Why Students Desperately Need ‘Soft Skills’

Students go to school to learn, and so we naturally want to test them to make sure that they are in fact learning. Though some people disapprove of testing, I’ve argued before that, when done right, it is an important and necessary part of ensuring that we provide quality education.

But aside from the skills that are easily – or relatively easily – tested, like reading, writing and math, we also want students to learn what are known as “non-cognitive skills.”

What are non-cognitive skills?

These skills go by many names, but they’re perfectly familiar to us. They also referred to as soft skills, personality-based skills or socio-emotional skills.

Think about the ability to plan out a week’s worth of work, interact productively with peers, manage competing demands and stressors, or to have high self-esteem – these are the types of skills I mean.

Clearly, there’s not going to be a defined list anywhere, and we’re not going to have complete agreement even about which skills we should seek to encourage in students. There’s a continuing debate, for instance, on how important encouraging “self-esteem” is in education.

And even if we could agree on a set of soft skills we wanted students to learn, it would still be difficult to both figure out how to teach these skills and figure out how to measure them.

Nevertheless, we can’t shy away from acknowledging that these skills are an essential part of what students can and should learn from school. And it’s important to note that, despite a lack of conceptual clarity, it’s clear students can and do develop these types of skills all the time, even if when it’s not an explicit aim.

New research

But the picture isn’t all rosy. A new working paper released from the National Bureau of Economic Research found that students with lower family incomes scored lower on an assessment of their soft skills, as reported by teacher assessments.

The authors point out that many soft skills are at least as important as IQ in determining some future life outcomes, like longevity and professional success. Conscientiousness, for example, is more closely linked with an individual’s life expectancy than IQ is.

We shouldn’t be quick to conclude from this study that students from low income families will have lower levels of all non-cognitive skills. For example, it could be that students from low income families have low self-esteem but get along better with other children, or vice versa. This single study is certainly not expansive enough to pick out these sorts of nuances.

But this paper paves the way for further research along these lines of investigation. And as the authors point out, despite the importance of soft skills, there’s surprisingly a lack of literature on the effects of economic disparities on the development of these skills.

A word of caution

Though we should be happy when more people pay attention to these considerations, there’s a danger that we’ll assume we can just shoe-horn soft skills into the old syllabus, as it were.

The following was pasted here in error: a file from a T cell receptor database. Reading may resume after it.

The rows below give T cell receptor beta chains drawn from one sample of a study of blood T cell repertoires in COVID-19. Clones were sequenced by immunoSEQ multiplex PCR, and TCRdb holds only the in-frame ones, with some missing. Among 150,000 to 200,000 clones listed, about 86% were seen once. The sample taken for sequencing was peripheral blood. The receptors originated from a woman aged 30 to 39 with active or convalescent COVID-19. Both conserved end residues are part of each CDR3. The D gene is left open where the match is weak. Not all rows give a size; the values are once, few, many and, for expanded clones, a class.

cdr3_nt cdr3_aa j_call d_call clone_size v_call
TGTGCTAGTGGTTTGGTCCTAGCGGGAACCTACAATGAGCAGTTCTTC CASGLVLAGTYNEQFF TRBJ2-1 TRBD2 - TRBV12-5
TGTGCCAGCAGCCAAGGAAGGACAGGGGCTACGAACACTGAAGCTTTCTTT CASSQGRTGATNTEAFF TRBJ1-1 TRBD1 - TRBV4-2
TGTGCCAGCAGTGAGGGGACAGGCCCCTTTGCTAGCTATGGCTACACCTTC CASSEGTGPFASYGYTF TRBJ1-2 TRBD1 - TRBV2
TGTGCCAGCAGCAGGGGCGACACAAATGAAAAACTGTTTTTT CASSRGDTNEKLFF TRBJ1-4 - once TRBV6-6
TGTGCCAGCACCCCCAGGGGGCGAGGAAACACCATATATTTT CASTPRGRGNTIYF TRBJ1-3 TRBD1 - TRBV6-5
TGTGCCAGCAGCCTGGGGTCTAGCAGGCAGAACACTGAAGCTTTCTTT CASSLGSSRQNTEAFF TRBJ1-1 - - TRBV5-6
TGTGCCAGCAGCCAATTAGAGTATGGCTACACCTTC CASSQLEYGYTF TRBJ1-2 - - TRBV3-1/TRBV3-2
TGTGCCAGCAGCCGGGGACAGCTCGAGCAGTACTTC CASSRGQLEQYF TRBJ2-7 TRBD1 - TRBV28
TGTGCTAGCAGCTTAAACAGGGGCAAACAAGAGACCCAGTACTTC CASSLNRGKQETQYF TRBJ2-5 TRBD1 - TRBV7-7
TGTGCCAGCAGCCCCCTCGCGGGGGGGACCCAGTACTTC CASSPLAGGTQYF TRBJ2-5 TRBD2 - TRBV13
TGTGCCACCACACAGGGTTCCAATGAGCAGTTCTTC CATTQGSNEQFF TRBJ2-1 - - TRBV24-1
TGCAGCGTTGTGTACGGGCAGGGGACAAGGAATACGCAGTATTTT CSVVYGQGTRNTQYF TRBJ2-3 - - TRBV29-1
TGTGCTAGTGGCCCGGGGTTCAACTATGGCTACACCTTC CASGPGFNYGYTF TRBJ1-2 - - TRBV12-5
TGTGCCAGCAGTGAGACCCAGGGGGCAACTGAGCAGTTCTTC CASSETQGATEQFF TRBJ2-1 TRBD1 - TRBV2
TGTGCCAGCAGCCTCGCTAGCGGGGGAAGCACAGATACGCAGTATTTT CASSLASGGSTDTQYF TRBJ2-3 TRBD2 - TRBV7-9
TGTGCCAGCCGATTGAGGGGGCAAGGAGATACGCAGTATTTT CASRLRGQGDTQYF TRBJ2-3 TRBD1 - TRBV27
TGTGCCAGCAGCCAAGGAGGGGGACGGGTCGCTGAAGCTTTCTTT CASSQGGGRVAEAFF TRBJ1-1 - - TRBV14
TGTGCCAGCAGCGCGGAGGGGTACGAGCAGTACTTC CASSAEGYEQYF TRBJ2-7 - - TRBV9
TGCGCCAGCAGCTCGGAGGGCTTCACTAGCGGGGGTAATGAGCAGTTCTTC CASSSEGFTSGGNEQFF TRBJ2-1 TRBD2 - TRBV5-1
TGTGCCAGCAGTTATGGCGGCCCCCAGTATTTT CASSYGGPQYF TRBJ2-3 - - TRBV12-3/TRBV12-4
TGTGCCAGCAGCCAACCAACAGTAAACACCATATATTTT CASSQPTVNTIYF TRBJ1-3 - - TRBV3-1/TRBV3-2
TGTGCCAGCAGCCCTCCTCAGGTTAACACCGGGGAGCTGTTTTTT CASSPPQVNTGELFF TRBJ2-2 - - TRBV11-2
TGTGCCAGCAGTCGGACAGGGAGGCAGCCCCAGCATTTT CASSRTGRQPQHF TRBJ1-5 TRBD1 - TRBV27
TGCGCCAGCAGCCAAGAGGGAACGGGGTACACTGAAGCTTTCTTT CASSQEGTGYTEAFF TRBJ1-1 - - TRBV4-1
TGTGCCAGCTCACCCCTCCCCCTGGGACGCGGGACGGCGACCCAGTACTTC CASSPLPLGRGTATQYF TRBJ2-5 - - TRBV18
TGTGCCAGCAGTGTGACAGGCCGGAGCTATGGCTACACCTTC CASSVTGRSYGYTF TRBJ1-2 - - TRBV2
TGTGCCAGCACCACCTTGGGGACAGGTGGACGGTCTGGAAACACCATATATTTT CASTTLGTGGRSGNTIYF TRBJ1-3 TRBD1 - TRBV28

But the point about soft skills is that they function very differently than other types of skills, and we can’t assume that the usual educational methods should just be expanded. For example, while some schools have begun trying to measure soft skills in a systematic way, Martin West points out that we don’t know what the effects could be of placing these measures within a high-stakes accountability system.

We should think of this as a challenge to our creativity: How do we encourage the growth of vital soft skills, without turning them into another box that has to be checked?

Photo Credit: Mikepena (edited)

71 comments

Chrissie R
Chrissie R11 months ago

Thank you for posting.

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Clare O
Clare O'Beara11 months ago

Irish kids who have had a year or two in America tell me that American junior schools are very poor in terms of what is taught and to what age. They wanted to skip a year or two or come back to Ireland so they would not be at a disadvantage. They were learning nothing.

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Sue H
Sue H11 months ago

With cuts in the education budgets I doubt that soft skills will be part of the program. Most unfortunate.

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Danuta Watola
Danuta W11 months ago

Thank you for sharing

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Lisa M
Lisa M11 months ago

Noted.

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Lisa M
Lisa M11 months ago

Noted.

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Lisa M
Lisa M11 months ago

Noted.

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Lisa M
Lisa M11 months ago

Noted.

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Lisa M
Lisa M11 months ago

Noted.

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Lisa M
Lisa M11 months ago

Noted.

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